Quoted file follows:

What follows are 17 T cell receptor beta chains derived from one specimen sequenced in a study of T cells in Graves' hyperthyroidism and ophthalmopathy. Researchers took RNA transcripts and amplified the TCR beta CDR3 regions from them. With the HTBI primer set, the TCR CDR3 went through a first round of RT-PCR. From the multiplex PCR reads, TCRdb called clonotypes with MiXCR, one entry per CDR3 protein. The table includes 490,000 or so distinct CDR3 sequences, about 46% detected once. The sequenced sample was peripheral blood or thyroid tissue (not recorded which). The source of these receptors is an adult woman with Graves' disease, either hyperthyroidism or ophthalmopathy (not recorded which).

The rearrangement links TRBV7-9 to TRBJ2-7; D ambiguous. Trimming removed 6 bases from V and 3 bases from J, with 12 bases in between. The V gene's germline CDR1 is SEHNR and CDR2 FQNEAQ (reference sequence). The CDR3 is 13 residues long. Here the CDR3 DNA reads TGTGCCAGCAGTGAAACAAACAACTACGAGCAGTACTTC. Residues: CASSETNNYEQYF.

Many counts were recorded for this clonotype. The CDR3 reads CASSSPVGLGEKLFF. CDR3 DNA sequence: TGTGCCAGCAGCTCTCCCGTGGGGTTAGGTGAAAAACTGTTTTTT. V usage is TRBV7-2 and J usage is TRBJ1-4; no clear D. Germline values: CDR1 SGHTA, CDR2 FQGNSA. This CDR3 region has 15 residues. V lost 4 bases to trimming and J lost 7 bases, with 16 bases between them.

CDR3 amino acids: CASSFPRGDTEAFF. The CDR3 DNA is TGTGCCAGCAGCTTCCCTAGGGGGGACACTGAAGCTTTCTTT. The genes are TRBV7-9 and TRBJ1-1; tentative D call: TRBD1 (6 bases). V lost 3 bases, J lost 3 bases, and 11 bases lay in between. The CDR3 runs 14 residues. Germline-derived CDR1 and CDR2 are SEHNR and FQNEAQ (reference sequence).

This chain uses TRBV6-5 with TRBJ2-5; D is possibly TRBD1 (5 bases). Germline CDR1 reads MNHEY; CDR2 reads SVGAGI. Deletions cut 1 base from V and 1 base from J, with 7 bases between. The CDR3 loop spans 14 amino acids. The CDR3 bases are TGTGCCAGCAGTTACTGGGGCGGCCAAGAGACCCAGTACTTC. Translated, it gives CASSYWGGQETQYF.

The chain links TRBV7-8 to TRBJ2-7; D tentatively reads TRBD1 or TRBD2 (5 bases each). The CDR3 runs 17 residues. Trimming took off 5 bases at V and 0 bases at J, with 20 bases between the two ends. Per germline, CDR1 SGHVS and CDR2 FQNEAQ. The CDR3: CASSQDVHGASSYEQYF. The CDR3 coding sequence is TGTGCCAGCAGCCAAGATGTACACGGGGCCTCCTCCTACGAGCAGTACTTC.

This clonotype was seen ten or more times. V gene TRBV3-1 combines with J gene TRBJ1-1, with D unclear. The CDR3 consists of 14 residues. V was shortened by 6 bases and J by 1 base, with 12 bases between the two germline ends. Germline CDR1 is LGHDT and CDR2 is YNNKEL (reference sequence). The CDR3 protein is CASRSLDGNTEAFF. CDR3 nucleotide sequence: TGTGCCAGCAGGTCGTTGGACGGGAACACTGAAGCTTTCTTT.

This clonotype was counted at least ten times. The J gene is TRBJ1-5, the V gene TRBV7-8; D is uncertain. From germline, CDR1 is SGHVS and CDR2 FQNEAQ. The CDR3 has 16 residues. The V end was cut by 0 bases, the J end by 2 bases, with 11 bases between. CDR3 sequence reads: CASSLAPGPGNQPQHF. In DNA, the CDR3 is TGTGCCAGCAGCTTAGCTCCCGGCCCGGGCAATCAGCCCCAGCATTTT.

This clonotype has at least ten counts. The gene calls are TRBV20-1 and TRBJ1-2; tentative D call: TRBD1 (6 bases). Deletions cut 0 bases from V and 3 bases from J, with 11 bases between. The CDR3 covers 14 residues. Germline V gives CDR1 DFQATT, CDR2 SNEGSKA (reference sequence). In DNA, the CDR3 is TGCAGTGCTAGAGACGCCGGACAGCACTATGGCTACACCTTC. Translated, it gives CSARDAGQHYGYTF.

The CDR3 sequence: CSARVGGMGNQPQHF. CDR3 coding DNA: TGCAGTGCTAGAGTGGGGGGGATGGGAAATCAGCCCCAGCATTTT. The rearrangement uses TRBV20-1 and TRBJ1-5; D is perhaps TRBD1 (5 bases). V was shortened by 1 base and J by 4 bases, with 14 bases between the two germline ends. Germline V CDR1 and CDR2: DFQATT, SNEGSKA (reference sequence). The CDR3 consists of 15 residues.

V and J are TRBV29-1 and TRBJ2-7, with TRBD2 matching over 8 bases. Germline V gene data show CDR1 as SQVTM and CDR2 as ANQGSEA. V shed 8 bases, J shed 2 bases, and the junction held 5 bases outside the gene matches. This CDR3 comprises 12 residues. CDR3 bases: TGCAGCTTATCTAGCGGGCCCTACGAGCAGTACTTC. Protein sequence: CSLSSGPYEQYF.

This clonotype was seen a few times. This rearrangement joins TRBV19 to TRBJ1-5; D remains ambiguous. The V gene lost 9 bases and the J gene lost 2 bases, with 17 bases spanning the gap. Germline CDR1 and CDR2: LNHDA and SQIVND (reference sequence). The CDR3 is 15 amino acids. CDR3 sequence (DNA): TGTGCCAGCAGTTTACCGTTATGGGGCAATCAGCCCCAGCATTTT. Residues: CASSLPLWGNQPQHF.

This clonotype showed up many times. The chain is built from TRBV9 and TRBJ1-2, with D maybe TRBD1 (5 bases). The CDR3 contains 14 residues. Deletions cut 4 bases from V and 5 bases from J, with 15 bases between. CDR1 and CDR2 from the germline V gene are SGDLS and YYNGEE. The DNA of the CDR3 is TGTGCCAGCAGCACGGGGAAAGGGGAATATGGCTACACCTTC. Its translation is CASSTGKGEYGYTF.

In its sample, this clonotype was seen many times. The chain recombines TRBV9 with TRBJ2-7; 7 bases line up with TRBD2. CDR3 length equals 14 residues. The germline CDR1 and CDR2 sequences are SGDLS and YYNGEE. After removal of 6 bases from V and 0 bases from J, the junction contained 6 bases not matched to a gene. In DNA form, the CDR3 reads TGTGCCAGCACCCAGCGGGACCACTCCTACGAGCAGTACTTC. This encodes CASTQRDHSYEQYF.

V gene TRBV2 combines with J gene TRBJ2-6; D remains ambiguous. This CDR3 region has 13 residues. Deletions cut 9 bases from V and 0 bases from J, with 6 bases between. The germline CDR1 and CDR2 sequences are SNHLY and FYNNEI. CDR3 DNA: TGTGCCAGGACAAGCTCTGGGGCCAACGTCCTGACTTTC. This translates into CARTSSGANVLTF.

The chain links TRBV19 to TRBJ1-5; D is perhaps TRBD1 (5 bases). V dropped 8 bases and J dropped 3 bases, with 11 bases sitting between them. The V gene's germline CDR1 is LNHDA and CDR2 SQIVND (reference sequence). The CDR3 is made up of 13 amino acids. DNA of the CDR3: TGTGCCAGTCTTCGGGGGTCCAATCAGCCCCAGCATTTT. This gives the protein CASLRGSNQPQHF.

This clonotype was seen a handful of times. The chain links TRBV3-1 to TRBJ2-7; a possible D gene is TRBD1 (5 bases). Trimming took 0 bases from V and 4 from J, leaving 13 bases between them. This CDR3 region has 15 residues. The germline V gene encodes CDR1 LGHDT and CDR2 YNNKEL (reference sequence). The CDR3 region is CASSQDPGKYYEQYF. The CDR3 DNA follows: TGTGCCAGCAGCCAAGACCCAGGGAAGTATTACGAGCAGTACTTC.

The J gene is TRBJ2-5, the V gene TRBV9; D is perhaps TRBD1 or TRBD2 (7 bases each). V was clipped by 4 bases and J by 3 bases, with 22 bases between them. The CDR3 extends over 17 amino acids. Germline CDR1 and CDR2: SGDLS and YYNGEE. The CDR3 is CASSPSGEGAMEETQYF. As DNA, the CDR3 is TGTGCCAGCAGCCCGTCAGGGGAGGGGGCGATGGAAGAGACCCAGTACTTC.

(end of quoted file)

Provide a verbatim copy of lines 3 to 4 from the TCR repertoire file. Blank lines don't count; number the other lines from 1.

Many counts were recorded for this clonotype. The CDR3 reads CASSSPVGLGEKLFF. CDR3 DNA sequence: TGTGCCAGCAGCTCTCCCGTGGGGTTAGGTGAAAAACTGTTTTTT. V usage is TRBV7-2 and J usage is TRBJ1-4; no clear D. Germline values: CDR1 SGHTA, CDR2 FQGNSA. This CDR3 region has 15 residues. V lost 4 bases to trimming and J lost 7 bases, with 16 bases between them.

CDR3 amino acids: CASSFPRGDTEAFF. The CDR3 DNA is TGTGCCAGCAGCTTCCCTAGGGGGGACACTGAAGCTTTCTTT. The genes are TRBV7-9 and TRBJ1-1; tentative D call: TRBD1 (6 bases). V lost 3 bases, J lost 3 bases, and 11 bases lay in between. The CDR3 runs 14 residues. Germline-derived CDR1 and CDR2 are SEHNR and FQNEAQ (reference sequence).